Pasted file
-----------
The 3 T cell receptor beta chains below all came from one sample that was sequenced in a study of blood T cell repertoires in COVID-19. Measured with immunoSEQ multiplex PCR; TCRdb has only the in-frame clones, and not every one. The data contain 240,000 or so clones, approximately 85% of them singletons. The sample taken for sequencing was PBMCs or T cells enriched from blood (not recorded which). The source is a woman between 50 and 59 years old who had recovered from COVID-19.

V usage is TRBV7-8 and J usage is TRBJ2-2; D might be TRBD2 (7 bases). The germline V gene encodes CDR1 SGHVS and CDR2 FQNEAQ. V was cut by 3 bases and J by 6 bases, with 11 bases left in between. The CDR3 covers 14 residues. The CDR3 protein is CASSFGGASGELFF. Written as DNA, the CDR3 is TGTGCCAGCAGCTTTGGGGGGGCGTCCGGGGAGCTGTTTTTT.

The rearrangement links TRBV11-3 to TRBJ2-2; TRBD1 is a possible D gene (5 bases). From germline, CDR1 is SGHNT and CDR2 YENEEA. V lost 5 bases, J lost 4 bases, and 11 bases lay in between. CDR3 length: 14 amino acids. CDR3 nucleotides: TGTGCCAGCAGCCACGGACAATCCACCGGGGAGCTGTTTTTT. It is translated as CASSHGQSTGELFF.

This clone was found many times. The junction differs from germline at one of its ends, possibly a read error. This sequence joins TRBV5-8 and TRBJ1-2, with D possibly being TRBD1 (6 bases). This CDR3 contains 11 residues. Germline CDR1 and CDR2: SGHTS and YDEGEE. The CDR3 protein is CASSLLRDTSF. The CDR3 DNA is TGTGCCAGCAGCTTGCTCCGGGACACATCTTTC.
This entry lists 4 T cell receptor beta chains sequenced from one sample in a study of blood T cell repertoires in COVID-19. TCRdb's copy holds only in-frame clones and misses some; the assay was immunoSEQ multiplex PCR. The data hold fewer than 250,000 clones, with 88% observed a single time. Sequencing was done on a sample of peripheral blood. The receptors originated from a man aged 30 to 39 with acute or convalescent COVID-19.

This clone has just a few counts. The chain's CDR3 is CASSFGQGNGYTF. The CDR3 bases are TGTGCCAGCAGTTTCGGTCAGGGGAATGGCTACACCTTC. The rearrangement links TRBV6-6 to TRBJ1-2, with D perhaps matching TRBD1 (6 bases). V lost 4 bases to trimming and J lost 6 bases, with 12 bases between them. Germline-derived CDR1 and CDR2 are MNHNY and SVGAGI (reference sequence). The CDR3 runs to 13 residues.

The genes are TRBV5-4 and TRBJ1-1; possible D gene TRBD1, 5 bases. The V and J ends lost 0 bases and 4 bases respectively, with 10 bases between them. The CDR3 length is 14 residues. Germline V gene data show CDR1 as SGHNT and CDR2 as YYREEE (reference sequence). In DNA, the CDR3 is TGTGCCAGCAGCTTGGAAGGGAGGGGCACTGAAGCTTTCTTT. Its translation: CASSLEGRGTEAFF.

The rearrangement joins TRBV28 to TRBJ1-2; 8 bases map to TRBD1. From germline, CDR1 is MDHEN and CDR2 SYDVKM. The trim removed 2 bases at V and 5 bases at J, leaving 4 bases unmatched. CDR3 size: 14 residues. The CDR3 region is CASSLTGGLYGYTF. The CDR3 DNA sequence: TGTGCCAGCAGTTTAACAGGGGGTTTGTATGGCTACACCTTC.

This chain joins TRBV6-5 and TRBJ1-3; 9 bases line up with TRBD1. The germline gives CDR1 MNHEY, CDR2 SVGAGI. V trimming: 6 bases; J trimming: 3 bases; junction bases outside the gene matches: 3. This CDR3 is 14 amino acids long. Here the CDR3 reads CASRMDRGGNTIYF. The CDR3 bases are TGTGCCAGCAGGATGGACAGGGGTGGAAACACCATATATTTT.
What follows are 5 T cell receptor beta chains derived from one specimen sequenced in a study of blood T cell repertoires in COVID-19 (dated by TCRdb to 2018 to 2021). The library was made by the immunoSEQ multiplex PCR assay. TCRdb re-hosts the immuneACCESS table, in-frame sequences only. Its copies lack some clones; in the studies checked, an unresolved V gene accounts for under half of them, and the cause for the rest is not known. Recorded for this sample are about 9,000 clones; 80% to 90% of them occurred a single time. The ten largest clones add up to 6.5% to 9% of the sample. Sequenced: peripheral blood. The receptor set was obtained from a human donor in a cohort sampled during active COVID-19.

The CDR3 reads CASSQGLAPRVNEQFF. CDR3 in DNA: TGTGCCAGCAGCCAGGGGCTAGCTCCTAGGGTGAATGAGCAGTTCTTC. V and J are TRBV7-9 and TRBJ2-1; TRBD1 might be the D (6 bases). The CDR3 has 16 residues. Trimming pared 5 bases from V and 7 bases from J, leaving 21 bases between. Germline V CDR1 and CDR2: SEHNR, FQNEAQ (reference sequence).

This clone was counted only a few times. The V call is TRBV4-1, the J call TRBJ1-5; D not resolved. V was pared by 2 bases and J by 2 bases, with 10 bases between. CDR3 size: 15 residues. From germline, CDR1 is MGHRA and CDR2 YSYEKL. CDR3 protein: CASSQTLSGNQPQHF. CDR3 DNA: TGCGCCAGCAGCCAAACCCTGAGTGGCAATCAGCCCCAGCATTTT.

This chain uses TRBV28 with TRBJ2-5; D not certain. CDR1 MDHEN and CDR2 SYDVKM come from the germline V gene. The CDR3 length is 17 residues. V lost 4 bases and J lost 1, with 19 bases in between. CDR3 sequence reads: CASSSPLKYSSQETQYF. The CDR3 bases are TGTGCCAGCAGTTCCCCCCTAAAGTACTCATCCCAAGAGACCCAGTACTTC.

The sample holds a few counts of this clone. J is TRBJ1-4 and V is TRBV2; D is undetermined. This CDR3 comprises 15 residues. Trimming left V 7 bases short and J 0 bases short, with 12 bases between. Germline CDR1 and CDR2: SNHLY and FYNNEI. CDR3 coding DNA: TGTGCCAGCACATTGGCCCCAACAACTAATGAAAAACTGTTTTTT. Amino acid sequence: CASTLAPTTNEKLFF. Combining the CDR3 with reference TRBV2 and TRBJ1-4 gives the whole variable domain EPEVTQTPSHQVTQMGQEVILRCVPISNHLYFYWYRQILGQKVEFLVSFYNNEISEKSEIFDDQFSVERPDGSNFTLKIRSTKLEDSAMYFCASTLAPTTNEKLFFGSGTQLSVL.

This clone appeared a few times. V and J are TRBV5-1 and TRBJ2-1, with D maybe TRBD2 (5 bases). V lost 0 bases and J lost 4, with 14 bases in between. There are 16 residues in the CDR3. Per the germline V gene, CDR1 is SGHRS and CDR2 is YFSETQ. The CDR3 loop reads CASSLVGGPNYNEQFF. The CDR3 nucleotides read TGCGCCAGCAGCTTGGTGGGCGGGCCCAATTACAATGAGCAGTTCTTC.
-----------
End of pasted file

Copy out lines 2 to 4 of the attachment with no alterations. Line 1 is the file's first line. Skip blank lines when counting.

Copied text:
V usage is TRBV7-8 and J usage is TRBJ2-2; D might be TRBD2 (7 bases). The germline V gene encodes CDR1 SGHVS and CDR2 FQNEAQ. V was cut by 3 bases and J by 6 bases, with 11 bases left in between. The CDR3 covers 14 residues. The CDR3 protein is CASSFGGASGELFF. Written as DNA, the CDR3 is TGTGCCAGCAGCTTTGGGGGGGCGTCCGGGGAGCTGTTTTTT.

The rearrangement links TRBV11-3 to TRBJ2-2; TRBD1 is a possible D gene (5 bases). From germline, CDR1 is SGHNT and CDR2 YENEEA. V lost 5 bases, J lost 4 bases, and 11 bases lay in between. CDR3 length: 14 amino acids. CDR3 nucleotides: TGTGCCAGCAGCCACGGACAATCCACCGGGGAGCTGTTTTTT. It is translated as CASSHGQSTGELFF.

This clone was found many times. The junction differs from germline at one of its ends, possibly a read error. This sequence joins TRBV5-8 and TRBJ1-2, with D possibly being TRBD1 (6 bases). This CDR3 contains 11 residues. Germline CDR1 and CDR2: SGHTS and YDEGEE. The CDR3 protein is CASSLLRDTSF. The CDR3 DNA is TGTGCCAGCAGCTTGCTCCGGGACACATCTTTC.